Speak up!

I've been writing up a topic summary and stuff for the Tech·Ed U.S. 2008 Call for Content. Yesterday morning I logged into the submission web site, and was shocked to find out that the Call for Content had closed. My submission was going to be on regulatory compliance using Visual Studio 2008 Team Foundation Server, which I think would have b... [更多...]

Testing the WinForms UI

Yesterday I was engaged by a Test-Driven Development hardliner; a letter of the law type guy. He was very adamant that the .NET Framework and Visual Studio were grossly lacking because there is no way to test the UI, and Test-Driven Development requires a test to be written before any development can occur. The scenario given was that you have a ... [更多...]

Visual Studio Tools and Add-Ins

Thanks to everyone who attended my session at the Philly .NET Code Camp 2008.1. Here is a list of the tools I covered: Microsoft Tools Visual Studio SDK The Visual Studio SDK is the mothership of all Visual Studio add-ins. Among oth... [更多...]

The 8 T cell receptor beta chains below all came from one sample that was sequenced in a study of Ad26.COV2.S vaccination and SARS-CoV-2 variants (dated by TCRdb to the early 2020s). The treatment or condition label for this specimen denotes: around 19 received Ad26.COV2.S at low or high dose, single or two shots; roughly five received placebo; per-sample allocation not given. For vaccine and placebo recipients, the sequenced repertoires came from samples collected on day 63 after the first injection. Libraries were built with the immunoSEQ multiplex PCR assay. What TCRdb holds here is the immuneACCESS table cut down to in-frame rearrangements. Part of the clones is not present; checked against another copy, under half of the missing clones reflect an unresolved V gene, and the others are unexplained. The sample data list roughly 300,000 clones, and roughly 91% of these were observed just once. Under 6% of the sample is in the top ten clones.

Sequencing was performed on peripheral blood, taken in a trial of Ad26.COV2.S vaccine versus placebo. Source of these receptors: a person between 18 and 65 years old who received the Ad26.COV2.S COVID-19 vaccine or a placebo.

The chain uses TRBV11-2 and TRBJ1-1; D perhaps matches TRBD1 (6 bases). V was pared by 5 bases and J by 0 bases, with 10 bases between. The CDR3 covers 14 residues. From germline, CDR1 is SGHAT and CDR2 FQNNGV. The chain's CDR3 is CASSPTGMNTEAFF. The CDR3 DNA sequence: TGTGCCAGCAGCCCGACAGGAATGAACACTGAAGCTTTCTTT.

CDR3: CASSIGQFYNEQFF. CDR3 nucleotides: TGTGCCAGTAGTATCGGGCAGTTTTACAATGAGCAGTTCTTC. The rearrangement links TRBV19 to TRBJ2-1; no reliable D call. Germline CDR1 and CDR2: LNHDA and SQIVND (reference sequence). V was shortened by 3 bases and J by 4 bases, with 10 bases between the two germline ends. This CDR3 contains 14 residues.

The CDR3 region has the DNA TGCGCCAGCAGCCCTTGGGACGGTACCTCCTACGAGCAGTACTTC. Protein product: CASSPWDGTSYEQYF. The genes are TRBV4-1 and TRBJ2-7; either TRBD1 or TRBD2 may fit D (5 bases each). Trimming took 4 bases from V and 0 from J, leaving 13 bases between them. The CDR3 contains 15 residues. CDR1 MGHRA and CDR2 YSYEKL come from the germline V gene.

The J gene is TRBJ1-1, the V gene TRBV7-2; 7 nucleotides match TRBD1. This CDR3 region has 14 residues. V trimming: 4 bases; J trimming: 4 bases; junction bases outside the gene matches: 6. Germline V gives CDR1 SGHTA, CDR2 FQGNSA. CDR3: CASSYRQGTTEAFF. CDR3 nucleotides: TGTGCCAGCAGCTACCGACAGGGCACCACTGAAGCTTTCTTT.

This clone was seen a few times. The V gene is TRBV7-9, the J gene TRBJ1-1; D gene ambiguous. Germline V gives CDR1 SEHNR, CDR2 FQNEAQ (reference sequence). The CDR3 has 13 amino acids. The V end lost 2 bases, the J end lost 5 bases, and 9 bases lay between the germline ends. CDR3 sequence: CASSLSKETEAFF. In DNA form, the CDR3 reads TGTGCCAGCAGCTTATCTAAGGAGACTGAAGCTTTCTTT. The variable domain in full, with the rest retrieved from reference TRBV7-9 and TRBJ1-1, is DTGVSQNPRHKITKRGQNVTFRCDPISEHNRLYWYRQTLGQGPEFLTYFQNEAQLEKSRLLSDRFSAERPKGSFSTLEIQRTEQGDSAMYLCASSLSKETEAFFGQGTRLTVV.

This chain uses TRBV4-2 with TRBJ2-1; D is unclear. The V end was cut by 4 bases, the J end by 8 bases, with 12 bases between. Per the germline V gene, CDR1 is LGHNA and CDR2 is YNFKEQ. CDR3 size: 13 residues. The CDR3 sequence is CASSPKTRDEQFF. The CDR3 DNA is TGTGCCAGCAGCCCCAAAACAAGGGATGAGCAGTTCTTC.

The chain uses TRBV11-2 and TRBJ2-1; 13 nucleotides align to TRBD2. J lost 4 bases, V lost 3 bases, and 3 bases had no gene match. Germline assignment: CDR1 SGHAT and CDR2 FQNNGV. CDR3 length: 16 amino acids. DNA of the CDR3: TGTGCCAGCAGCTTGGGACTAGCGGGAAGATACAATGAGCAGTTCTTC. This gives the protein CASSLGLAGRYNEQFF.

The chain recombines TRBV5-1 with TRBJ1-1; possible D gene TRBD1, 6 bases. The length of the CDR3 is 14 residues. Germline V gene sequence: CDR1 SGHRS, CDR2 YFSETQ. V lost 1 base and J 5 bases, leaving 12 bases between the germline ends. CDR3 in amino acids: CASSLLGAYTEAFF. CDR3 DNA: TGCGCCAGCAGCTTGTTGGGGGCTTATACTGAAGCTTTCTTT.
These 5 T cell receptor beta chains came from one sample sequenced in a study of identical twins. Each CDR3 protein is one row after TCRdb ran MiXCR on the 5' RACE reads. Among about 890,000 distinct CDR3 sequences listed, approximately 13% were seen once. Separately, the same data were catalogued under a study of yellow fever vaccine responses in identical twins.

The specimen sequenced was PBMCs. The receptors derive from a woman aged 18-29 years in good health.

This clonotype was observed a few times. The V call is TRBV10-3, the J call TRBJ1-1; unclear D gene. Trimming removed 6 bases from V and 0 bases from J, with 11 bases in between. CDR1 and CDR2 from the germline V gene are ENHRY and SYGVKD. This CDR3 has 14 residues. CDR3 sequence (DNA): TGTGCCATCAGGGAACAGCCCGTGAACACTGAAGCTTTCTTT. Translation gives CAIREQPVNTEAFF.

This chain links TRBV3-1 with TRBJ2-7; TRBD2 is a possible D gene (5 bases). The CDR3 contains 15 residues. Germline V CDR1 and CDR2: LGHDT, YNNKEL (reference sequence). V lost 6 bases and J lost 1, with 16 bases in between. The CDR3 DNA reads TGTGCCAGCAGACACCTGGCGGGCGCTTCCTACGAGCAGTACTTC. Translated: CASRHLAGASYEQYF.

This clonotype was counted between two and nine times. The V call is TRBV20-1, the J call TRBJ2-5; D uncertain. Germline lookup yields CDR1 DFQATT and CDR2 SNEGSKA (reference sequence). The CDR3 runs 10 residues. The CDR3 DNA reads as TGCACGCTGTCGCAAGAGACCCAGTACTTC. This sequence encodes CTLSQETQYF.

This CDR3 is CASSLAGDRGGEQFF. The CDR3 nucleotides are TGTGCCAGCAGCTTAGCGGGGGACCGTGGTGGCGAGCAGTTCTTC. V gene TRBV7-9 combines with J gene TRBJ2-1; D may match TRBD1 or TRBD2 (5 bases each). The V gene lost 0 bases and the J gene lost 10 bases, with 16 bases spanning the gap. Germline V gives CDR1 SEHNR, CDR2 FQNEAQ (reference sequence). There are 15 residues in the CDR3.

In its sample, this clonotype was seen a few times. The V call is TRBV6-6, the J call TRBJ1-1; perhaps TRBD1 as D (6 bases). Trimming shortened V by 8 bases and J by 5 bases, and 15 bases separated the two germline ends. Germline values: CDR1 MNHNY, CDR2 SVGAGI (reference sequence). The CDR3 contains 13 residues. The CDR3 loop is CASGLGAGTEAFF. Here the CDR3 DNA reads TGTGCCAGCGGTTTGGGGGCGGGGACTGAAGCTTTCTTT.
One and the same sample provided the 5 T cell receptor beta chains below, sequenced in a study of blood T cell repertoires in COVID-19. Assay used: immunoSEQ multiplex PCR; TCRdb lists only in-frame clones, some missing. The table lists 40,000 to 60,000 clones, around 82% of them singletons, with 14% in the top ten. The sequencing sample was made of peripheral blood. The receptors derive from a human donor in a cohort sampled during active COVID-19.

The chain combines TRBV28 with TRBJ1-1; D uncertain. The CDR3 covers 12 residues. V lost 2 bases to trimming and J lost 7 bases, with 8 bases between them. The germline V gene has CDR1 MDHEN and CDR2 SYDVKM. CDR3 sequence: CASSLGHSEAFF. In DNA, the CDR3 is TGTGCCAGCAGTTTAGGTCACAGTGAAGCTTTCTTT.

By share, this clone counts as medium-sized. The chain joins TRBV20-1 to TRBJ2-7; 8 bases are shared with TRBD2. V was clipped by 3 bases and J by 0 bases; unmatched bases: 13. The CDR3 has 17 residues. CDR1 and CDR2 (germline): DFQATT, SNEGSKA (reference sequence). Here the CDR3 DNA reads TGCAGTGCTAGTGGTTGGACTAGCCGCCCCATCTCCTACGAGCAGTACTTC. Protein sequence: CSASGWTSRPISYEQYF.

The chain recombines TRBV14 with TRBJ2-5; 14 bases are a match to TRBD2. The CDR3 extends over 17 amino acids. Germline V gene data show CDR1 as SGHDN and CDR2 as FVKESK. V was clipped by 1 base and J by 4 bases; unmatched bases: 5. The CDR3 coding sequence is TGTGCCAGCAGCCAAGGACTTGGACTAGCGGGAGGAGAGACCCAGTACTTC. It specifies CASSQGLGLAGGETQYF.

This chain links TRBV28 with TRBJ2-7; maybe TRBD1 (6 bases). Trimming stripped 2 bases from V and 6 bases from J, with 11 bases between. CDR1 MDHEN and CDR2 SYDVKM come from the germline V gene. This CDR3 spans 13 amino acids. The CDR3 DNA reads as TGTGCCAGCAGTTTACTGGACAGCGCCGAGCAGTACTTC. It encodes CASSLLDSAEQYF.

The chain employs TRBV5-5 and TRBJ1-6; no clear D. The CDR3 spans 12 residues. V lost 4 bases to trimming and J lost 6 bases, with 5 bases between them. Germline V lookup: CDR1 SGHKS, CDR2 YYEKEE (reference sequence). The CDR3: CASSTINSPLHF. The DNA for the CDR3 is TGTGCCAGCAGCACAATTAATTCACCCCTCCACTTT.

Extending Outlook with VSTO SE

The Everywhere Platform Other than Windows and its default applications such as Notepad and Internet Explorer, what one piece of software is on more desktops than any other? In most companies, the president, sales staff, support staff, office manager, and sometimes even the janitor have Microsoft Outlook installed. The question begs asking then, w... [更多...]
Steve Andrews | passionate technologist · business applications · community guy

Steve Andrews

passionate technologist · business applications · community guy

Debugging Handled Exceptions

You know, if it weren't for exceptions our jobs would be so much easier. Of course, if it weren't for our jobs exceptions wouldn't exist either. But they exist. And we cringe. Sometimes they are just so very hard to track down –elusive little buggers that they are. You might try debugging your code in Visual Studio, hoping you get ... [更多...]